Excerpt 7
Heart of Jesus, Of Whose Fullness
We Have All Received

THE words of this invocation are taken from the first chapter of St. John's Gospel. Having spoken of the majesty of the Word of God, that became man and dwelt among us, the Evangelist summarizes what he has said in these words, "And of his fullness we have all received" (Jn. 1:16). Jesus possesses all the perfections of the Divine nature and all the gifts of grace of which human nature is capable, and through Him they are communicated to us. We will consider the three principal gifts by which we share in His fullness.

Adoption of Sons

All the fullness of the Divinity dwells in the Sacred Heart of Jesus, because He is the Son of the eternal Father. At the moment appointed from all eternity He became the Son of Mary in order to make us the children of God. St. John tells us that He gave to all who believe in Him the power of becoming the sons of God. It is through Baptism that this communication of sonship is accomplished. In Baptism we are born again of water and the Holy Spirit, and the new life which we then receive is truly Divine life. True, we are only adopted children, but Divine adoption stands immeasurably above human adoption. Human adoption is an external relation which produces no change in the nature, life, or character of the adopted. Divine adoption produces a real internal change; we are raised to a higher order and receive an altogether new life. The same Holy Spirit that dwells in Christ now dwells in us also and gives testimony to our spirit that we are the sons of God. He becomes our guide as He was the guide of Jesus; but, again, as the Apostle says, "Whoever are led by the Spirit of God, they are the Sons of God" (Rom. 8:14) . Holy Church gives thanks for this great gift of the Sacred Heart, when on the feast of Pentecost she sings in the Preface, "Who, rising above all the heavens and sitting at Thy right hand, has today poured out the promised Spirit upon the sons of adoption."

Gifts of Grace

As children of adoption we share in all the gifts which the Holy Spirit has bestowed upon the Sacred Heart of Jesus. The prophet Isaias spoke of the Holy Spirit as resting on Jesus with the fullness of His seven gifts. As if to ratify and fulfill this prophecy, the Holy Spirit came down upon Jesus at His Baptism. We too receive the Holy Spirit with all His seven gifts in Baptism and in Confirmation, since in Christ we are the children of God. When Jesus cried out in the Temple, "If anyone thirst, let him come to Me and drink. He who believes in Me, as the Scripture says, from within him there shall flow rivers of living water" (Jn. 7:38). He said this of the Holy Spirit, for until then the Holy Spirit had not been given, for Christ had not yet been glorified. In like manner we partake in all the other virtues and gifts of grace of the Sacred Heart. All the perfection and holiness of the Saints in Heaven and the just on earth is a participation in that fullness of the Sacred Heart of Jesus. Jesus is our life; He lives in us and we in Him.

Heavenly Glory

The gifts of grace bestowed upon us in this life are to prepare us for the yet greater gifts of the life to come. The blessed vision of God in Heaven with all its bliss and glory is but a participation in Christ's vision of the Father. Faith and hope shall come to an end and we shall behold the Father, Son, and Holy Spirit face to face through what is called the light of glory. So wonderful is the splendor and transforming power of this light that it will change us into the likeness of God. "Beloved, now we are the children of God and it has not yet appeared what we shall be. We know that, when He appears, we shall be like to Him, for we shall see Him as He is" (1 Jn. 3:2). On the day of resurrection the glory of the soul shall be communicated also to the body. Does not St. Paul tell us that in Christ we all have risen and that, if we die with Him, we shall also live with Him, and if we suffer with Him, we shall also be glorified with Him? Our body shall rise in the glory of Christ's glorified body; it shall be resplendent like the sun, beyond the reach of pain and suffering, independent of all material wants and needs. So the children of God shall be at home with their Father in Heaven and enjoy the fullness of the gifts of the Sacred Heart in undisturbed peace and security forever. Our heavenly glory is the object of Christ's priestly prayer before His Passion, "Father, I will that where I am, they also whom Thou hast given Me may be with Me; in order that they may behold My glory . . . and that the love with which Thou hast loved Me may be in them, and I in them" (Jn. 17:24 ff.).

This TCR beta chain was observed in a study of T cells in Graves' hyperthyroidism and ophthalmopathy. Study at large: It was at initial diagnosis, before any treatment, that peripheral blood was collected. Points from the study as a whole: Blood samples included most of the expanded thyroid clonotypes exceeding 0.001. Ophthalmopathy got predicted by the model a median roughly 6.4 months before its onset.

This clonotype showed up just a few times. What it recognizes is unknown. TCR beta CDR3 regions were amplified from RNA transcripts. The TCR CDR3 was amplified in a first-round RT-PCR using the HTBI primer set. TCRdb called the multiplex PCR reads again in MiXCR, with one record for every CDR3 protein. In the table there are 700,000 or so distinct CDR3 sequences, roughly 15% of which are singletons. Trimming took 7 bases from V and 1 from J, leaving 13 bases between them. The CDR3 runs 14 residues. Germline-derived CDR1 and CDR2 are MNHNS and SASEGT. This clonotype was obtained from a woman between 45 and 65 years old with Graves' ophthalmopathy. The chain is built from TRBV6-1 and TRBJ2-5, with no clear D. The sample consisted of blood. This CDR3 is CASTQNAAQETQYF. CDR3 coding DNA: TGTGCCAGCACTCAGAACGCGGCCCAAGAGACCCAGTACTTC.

Now that we have become children of God, let us walk worthy of our Christian dignity. Since we have received the gifts of the Holy Spirit out of the fullness of the Sacred Heart of Jesus, let us keep in touch with this Holy Spirit, that He may perfect in us the work which He has begun. And, while waiting for the final participation in the glory of the Sacred Heart, let us arouse within ourselves a great desire for Heaven, for the coming of Jesus in glory. It was this desire that put the closing words of the Apocalypse upon the lips of the beloved disciple, "Come, Lord Jesus."



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